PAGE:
Simon During at Public Books:
But first things first. Magic’s Reason is based on a brilliant aperçu. Why shouldn’t anthropology come to terms with today’s secular magic? Or, to put that a little more carefully: given that anthropology has to a significant degree been constituted on an opposition between, on the one side, “modern rationality,” and, on the other, so-called “primitive magic” (as articulated by the discipline’s founders, and by E. B. Tylor [1832–1917] in particular), what might an ethnography of contemporary stage magicians and their understanding and practices of magic have to tell us about the discipline’s conceptual and ideological underpinnings?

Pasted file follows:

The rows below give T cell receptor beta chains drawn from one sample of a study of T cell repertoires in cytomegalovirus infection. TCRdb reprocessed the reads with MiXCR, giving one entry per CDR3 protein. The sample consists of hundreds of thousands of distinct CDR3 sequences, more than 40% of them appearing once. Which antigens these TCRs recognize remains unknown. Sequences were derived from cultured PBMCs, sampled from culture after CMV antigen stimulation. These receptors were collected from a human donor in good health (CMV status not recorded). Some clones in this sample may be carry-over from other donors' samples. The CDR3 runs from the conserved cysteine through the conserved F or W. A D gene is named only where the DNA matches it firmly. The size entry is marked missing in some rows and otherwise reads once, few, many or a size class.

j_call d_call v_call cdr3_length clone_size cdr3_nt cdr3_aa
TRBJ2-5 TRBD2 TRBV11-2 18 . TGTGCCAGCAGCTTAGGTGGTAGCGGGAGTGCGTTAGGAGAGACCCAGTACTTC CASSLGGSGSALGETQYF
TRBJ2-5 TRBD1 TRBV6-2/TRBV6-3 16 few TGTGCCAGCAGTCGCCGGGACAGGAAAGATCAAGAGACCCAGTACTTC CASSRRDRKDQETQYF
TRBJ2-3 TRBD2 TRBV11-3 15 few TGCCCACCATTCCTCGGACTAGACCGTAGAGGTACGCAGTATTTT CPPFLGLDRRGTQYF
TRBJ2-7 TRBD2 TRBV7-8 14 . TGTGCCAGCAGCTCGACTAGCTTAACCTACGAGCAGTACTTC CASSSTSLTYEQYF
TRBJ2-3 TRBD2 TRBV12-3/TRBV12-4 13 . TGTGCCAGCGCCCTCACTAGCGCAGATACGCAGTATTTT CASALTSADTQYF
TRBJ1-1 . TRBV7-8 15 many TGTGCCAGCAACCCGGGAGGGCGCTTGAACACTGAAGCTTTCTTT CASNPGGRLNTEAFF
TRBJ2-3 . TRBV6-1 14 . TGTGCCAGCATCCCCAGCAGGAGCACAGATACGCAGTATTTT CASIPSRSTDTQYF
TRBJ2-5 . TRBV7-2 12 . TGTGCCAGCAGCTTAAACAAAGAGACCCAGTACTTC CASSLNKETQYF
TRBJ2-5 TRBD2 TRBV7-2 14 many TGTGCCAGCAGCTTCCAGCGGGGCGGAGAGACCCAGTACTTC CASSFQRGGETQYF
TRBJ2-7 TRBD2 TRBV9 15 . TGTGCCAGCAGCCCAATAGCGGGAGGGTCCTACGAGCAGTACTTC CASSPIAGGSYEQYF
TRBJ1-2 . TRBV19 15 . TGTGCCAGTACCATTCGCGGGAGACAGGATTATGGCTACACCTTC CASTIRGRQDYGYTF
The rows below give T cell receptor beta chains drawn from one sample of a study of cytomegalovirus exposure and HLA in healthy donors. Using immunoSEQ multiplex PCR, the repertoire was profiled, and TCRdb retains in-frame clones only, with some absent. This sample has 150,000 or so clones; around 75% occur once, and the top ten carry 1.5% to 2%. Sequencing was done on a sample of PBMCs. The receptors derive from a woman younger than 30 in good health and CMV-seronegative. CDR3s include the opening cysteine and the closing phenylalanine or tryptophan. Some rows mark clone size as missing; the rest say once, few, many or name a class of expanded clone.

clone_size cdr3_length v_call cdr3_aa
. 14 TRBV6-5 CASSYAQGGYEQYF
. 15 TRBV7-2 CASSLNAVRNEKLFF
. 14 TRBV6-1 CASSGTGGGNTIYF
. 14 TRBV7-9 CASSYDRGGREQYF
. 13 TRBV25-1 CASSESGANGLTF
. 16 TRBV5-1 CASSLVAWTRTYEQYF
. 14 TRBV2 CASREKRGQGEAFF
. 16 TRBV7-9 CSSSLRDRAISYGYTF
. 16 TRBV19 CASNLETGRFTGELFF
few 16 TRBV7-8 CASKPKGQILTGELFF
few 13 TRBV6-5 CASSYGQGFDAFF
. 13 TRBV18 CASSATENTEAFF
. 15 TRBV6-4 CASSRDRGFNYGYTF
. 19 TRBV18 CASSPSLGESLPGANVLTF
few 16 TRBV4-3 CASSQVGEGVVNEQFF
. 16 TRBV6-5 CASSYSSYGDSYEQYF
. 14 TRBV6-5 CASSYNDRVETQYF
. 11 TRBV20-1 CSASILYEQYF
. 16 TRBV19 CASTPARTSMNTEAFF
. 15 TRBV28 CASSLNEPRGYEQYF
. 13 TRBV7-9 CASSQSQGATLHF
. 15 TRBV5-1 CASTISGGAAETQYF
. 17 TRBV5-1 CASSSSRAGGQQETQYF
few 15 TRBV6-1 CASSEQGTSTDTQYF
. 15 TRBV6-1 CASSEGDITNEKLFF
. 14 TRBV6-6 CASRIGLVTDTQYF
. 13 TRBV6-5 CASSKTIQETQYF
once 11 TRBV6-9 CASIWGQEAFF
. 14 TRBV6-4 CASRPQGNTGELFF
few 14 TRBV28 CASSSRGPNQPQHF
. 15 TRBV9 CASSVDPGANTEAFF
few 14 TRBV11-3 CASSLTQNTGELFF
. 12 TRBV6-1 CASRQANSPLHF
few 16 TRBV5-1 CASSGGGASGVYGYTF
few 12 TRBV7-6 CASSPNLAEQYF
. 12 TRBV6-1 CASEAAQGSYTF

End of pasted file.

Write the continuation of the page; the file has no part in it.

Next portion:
Jones pursues his inquiry into relations between modern secular magic and anthropology’s historical conceptualization of primitive magic from a position that is, first, Boasian, and, second, Latourian.